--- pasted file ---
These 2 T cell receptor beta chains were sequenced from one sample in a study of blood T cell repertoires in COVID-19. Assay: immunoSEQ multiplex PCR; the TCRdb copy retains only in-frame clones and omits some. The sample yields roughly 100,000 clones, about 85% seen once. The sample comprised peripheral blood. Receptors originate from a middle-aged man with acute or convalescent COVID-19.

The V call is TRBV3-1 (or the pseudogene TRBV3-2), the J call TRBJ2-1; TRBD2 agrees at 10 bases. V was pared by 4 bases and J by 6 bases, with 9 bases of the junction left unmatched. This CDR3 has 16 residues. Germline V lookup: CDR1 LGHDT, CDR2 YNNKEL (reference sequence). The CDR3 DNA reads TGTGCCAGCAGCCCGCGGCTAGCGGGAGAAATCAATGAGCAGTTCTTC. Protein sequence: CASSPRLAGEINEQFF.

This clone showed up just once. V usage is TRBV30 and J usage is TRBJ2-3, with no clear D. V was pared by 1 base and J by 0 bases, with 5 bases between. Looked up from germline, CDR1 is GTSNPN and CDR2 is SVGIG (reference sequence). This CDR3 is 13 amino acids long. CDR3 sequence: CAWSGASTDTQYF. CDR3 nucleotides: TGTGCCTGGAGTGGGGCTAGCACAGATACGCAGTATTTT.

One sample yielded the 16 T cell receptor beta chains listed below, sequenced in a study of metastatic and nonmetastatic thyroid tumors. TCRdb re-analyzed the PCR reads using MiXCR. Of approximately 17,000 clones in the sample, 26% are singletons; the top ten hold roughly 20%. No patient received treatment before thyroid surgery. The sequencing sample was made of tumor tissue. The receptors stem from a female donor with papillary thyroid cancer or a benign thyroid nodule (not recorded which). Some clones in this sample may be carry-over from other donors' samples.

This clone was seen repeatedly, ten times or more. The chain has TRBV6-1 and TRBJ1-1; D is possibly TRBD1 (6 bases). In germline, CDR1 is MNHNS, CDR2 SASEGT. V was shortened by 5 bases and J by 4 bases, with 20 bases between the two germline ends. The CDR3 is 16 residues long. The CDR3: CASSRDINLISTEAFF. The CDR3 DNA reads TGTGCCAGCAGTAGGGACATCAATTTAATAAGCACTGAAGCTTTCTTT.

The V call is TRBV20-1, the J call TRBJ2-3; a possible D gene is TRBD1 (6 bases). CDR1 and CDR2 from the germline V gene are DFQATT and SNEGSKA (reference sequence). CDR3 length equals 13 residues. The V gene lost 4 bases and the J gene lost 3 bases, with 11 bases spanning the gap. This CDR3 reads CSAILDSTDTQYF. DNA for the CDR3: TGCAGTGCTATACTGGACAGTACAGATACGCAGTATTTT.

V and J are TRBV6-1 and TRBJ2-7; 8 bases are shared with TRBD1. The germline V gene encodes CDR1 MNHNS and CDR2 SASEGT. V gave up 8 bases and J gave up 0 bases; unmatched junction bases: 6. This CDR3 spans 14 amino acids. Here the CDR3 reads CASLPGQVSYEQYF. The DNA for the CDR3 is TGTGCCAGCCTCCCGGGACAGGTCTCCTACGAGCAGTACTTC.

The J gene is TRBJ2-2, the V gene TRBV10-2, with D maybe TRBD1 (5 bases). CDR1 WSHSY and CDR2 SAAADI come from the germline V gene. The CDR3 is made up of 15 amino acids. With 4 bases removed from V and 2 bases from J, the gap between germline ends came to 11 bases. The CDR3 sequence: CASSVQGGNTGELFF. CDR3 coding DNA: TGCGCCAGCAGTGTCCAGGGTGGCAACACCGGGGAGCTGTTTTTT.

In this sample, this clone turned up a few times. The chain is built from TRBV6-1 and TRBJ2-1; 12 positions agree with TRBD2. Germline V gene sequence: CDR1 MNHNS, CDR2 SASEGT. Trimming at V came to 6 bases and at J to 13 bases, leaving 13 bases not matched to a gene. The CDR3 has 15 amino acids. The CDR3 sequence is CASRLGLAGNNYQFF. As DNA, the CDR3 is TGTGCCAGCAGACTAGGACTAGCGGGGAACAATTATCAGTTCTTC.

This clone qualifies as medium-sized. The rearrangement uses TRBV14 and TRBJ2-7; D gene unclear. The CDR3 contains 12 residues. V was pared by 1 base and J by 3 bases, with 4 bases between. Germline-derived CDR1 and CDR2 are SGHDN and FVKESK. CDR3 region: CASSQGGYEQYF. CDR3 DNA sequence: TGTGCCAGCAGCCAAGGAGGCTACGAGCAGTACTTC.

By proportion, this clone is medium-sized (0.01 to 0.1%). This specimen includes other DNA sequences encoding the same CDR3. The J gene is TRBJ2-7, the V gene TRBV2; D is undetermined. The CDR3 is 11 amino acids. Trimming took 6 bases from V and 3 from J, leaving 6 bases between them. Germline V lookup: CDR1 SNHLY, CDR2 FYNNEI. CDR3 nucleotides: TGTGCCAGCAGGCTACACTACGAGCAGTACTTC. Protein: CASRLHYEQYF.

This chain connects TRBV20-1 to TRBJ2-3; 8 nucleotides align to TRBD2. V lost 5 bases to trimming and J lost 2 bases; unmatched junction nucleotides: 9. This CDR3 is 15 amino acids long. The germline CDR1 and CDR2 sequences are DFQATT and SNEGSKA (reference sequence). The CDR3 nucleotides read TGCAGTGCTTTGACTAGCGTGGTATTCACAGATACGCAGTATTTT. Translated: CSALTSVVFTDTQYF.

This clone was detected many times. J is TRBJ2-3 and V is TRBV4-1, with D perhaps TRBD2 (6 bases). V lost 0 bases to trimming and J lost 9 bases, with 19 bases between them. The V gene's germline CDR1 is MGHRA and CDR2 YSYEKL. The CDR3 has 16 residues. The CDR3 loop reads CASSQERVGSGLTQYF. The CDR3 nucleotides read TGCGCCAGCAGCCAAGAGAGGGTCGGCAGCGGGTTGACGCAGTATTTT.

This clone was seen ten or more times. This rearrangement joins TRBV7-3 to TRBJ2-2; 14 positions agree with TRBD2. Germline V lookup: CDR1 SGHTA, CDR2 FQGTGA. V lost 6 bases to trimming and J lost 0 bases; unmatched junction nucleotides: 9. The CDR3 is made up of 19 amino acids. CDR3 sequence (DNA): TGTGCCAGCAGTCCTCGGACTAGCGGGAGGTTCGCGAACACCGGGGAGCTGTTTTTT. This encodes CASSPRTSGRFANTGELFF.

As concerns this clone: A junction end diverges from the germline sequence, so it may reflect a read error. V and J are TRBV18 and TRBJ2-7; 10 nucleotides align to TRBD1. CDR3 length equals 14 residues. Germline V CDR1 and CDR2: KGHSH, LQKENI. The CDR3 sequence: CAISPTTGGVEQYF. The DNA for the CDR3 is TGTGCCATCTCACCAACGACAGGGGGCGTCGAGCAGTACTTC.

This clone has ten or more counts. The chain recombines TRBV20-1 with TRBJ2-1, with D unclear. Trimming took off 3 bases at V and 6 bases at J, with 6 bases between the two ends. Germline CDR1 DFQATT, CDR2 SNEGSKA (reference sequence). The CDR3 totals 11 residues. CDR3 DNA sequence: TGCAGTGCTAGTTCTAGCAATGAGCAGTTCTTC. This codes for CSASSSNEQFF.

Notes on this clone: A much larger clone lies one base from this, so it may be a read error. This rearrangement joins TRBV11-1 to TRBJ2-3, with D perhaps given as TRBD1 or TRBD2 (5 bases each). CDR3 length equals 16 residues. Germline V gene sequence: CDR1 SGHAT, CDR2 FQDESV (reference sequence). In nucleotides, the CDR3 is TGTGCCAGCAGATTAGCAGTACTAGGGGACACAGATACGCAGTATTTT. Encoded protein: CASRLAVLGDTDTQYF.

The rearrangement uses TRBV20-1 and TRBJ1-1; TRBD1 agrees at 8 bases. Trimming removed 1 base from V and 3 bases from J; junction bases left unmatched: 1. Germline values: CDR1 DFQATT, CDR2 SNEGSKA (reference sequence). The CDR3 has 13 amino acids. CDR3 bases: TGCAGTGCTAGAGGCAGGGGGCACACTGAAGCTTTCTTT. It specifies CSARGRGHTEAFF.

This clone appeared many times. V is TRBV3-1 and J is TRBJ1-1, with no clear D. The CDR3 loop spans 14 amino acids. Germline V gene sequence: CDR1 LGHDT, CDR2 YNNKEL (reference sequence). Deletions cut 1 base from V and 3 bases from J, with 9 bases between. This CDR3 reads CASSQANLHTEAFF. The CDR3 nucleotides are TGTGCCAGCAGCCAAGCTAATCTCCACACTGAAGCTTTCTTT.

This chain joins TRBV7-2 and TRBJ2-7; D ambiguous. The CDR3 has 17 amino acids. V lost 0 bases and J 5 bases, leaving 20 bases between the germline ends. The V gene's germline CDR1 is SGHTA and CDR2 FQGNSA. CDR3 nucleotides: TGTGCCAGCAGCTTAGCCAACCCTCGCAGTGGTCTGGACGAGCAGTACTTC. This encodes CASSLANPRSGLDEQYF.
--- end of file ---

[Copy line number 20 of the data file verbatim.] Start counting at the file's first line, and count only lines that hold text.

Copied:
This chain joins TRBV7-2 and TRBJ2-7; D ambiguous. The CDR3 has 17 amino acids. V lost 0 bases and J 5 bases, leaving 20 bases between the germline ends. The V gene's germline CDR1 is SGHTA and CDR2 FQGNSA. CDR3 nucleotides: TGTGCCAGCAGCTTAGCCAACCCTCGCAGTGGTCTGGACGAGCAGTACTTC. This encodes CASSLANPRSGLDEQYF.